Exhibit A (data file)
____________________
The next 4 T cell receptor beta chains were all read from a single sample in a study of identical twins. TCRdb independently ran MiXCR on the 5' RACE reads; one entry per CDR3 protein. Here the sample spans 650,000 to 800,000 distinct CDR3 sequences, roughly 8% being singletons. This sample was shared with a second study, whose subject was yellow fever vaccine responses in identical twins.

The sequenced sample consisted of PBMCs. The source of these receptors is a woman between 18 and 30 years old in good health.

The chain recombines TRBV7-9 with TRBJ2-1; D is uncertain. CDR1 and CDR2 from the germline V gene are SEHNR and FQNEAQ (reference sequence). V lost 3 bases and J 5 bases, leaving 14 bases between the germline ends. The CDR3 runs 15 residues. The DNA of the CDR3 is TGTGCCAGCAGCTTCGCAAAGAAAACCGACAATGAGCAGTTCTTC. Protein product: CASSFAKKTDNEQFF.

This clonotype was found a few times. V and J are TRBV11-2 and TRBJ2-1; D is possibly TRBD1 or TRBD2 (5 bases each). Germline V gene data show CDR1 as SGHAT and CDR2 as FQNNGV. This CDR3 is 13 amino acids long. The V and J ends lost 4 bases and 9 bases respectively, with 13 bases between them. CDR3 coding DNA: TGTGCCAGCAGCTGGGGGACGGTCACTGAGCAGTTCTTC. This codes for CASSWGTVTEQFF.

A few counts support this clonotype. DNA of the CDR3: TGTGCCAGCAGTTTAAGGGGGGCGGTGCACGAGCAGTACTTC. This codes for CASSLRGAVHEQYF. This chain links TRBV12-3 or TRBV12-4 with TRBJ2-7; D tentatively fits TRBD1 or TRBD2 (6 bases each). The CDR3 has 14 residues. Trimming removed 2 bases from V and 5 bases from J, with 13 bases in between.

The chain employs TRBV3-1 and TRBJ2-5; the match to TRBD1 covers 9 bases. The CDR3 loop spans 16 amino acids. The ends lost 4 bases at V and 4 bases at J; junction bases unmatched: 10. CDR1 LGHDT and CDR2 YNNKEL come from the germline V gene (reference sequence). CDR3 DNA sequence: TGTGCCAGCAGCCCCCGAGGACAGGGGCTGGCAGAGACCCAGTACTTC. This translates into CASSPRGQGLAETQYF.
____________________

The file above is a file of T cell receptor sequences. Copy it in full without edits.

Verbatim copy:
The next 4 T cell receptor beta chains were all read from a single sample in a study of identical twins. TCRdb independently ran MiXCR on the 5' RACE reads; one entry per CDR3 protein. Here the sample spans 650,000 to 800,000 distinct CDR3 sequences, roughly 8% being singletons. This sample was shared with a second study, whose subject was yellow fever vaccine responses in identical twins.

The sequenced sample consisted of PBMCs. The source of these receptors is a woman between 18 and 30 years old in good health.

The chain recombines TRBV7-9 with TRBJ2-1; D is uncertain. CDR1 and CDR2 from the germline V gene are SEHNR and FQNEAQ (reference sequence). V lost 3 bases and J 5 bases, leaving 14 bases between the germline ends. The CDR3 runs 15 residues. The DNA of the CDR3 is TGTGCCAGCAGCTTCGCAAAGAAAACCGACAATGAGCAGTTCTTC. Protein product: CASSFAKKTDNEQFF.

This clonotype was found a few times. V and J are TRBV11-2 and TRBJ2-1; D is possibly TRBD1 or TRBD2 (5 bases each). Germline V gene data show CDR1 as SGHAT and CDR2 as FQNNGV. This CDR3 is 13 amino acids long. The V and J ends lost 4 bases and 9 bases respectively, with 13 bases between them. CDR3 coding DNA: TGTGCCAGCAGCTGGGGGACGGTCACTGAGCAGTTCTTC. This codes for CASSWGTVTEQFF.

A few counts support this clonotype. DNA of the CDR3: TGTGCCAGCAGTTTAAGGGGGGCGGTGCACGAGCAGTACTTC. This codes for CASSLRGAVHEQYF. This chain links TRBV12-3 or TRBV12-4 with TRBJ2-7; D tentatively fits TRBD1 or TRBD2 (6 bases each). The CDR3 has 14 residues. Trimming removed 2 bases from V and 5 bases from J, with 13 bases in between.

The chain employs TRBV3-1 and TRBJ2-5; the match to TRBD1 covers 9 bases. The CDR3 loop spans 16 amino acids. The ends lost 4 bases at V and 4 bases at J; junction bases unmatched: 10. CDR1 LGHDT and CDR2 YNNKEL come from the germline V gene (reference sequence). CDR3 DNA sequence: TGTGCCAGCAGCCCCCGAGGACAGGGGCTGGCAGAGACCCAGTACTTC. This translates into CASSPRGQGLAETQYF.